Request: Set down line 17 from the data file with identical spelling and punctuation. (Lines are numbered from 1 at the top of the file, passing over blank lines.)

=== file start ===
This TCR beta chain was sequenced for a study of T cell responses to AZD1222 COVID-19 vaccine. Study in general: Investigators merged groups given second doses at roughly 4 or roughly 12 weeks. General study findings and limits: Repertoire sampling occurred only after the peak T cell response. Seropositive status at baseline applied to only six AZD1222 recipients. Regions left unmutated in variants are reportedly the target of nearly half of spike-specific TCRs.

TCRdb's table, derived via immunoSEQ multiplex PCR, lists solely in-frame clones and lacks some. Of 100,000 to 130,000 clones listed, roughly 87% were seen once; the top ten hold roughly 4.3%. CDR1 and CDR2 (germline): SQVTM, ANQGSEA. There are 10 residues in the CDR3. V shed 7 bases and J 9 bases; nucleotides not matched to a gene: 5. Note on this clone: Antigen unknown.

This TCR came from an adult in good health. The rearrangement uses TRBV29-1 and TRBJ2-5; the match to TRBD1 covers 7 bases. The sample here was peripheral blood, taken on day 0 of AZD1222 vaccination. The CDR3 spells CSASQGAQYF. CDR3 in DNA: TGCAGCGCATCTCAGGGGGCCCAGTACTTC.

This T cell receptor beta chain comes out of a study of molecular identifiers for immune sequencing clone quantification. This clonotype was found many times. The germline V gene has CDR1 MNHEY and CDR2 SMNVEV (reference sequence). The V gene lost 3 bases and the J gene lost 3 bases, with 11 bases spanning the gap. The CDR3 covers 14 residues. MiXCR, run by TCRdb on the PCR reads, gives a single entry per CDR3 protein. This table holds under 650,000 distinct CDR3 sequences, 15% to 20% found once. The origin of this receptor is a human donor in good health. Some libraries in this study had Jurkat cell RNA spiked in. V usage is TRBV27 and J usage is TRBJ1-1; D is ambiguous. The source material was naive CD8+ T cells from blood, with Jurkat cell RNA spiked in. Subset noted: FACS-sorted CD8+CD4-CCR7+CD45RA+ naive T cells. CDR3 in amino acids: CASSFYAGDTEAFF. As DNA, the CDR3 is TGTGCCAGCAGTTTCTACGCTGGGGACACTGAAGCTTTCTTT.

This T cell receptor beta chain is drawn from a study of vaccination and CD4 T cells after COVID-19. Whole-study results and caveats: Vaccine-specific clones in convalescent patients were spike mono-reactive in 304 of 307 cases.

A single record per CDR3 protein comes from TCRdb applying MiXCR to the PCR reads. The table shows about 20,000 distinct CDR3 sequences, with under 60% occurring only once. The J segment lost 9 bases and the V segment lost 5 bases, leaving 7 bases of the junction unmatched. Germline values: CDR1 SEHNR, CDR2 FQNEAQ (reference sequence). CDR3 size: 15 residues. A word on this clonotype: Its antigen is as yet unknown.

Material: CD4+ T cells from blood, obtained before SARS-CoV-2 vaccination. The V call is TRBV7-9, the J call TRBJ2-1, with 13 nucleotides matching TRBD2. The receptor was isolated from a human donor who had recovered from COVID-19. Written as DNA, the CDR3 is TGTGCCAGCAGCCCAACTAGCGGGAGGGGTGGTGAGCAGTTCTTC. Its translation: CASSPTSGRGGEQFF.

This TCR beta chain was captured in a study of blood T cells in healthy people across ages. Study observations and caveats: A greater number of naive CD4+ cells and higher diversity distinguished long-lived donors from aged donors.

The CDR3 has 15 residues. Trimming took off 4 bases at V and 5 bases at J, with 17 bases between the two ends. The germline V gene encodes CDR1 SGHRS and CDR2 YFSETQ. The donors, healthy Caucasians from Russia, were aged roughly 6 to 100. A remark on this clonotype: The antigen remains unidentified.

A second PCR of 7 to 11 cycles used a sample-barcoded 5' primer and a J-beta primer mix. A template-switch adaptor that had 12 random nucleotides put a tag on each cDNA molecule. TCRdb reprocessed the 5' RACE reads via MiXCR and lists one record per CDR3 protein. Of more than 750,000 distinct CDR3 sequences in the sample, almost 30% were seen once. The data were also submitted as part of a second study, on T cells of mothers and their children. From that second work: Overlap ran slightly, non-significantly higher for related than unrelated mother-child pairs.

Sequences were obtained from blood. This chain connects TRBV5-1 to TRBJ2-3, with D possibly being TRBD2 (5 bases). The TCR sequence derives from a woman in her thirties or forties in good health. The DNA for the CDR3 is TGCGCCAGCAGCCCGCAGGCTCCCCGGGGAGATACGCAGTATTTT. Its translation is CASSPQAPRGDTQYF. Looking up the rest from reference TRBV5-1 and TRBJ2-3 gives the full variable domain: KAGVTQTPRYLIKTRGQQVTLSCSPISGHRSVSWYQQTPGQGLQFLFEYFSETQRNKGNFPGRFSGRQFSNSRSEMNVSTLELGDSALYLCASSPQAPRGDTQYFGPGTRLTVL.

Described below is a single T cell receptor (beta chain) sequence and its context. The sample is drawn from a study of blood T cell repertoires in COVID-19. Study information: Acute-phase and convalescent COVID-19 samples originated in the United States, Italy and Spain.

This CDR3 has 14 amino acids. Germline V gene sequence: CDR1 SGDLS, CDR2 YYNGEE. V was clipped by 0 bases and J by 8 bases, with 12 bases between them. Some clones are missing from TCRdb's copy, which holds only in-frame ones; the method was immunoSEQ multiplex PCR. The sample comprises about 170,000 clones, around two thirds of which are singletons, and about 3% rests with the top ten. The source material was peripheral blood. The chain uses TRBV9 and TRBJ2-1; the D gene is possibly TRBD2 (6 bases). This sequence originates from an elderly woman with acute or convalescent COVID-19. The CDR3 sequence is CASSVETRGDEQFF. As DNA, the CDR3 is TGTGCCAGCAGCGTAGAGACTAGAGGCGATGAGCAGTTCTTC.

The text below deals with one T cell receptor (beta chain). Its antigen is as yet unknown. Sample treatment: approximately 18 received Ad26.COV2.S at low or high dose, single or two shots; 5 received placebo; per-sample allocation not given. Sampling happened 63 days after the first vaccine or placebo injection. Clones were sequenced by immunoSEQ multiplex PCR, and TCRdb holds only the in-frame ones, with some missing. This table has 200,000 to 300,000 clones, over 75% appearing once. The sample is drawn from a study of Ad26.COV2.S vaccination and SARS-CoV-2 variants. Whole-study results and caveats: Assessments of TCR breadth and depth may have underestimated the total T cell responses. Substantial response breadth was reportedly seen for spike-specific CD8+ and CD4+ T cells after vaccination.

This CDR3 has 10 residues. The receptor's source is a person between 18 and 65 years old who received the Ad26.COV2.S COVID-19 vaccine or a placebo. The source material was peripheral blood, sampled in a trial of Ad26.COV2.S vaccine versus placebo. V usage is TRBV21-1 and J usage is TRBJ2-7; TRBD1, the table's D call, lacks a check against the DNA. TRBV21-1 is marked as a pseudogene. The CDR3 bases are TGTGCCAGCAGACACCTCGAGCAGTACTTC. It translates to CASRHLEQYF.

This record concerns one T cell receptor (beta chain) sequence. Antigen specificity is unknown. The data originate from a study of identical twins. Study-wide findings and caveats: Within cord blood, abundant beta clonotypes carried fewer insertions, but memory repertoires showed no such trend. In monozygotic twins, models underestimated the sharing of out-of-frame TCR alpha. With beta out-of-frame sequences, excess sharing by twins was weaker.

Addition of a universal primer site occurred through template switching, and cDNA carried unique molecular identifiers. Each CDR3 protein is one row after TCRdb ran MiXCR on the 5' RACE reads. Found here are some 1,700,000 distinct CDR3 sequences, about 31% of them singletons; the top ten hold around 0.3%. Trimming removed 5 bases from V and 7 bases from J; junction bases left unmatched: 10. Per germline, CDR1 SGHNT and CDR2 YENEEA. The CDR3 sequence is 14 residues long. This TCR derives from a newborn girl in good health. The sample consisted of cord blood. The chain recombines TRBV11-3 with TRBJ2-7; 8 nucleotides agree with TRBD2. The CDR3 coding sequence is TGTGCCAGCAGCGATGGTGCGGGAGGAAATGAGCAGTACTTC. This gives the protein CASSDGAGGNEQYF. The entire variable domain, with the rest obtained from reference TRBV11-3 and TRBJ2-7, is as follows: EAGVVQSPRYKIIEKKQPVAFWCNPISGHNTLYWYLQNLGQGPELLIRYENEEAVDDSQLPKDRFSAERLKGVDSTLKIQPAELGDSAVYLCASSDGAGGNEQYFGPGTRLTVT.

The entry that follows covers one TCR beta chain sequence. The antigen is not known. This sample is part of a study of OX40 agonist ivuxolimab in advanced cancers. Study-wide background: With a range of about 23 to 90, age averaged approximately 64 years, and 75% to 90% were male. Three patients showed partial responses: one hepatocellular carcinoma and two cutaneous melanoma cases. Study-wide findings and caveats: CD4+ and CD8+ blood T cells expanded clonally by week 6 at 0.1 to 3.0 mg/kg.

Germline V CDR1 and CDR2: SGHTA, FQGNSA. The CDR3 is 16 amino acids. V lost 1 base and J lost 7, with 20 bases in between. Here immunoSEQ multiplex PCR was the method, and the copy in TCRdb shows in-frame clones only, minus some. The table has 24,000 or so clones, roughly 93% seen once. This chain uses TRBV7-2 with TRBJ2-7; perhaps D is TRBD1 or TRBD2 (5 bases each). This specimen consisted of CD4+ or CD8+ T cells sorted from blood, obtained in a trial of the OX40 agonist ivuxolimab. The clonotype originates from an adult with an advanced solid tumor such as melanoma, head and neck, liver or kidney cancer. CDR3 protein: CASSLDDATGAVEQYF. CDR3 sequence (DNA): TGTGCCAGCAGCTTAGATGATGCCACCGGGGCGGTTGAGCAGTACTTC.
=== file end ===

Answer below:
Addition of a universal primer site occurred through template switching, and cDNA carried unique molecular identifiers. Each CDR3 protein is one row after TCRdb ran MiXCR on the 5' RACE reads. Found here are some 1,700,000 distinct CDR3 sequences, about 31% of them singletons; the top ten hold around 0.3%. Trimming removed 5 bases from V and 7 bases from J; junction bases left unmatched: 10. Per germline, CDR1 SGHNT and CDR2 YENEEA. The CDR3 sequence is 14 residues long. This TCR derives from a newborn girl in good health. The sample consisted of cord blood. The chain recombines TRBV11-3 with TRBJ2-7; 8 nucleotides agree with TRBD2. The CDR3 coding sequence is TGTGCCAGCAGCGATGGTGCGGGAGGAAATGAGCAGTACTTC. This gives the protein CASSDGAGGNEQYF. The entire variable domain, with the rest obtained from reference TRBV11-3 and TRBJ2-7, is as follows: EAGVVQSPRYKIIEKKQPVAFWCNPISGHNTLYWYLQNLGQGPELLIRYENEEAVDDSQLPKDRFSAERLKGVDSTLKIQPAELGDSAVYLCASSDGAGGNEQYFGPGTRLTVT.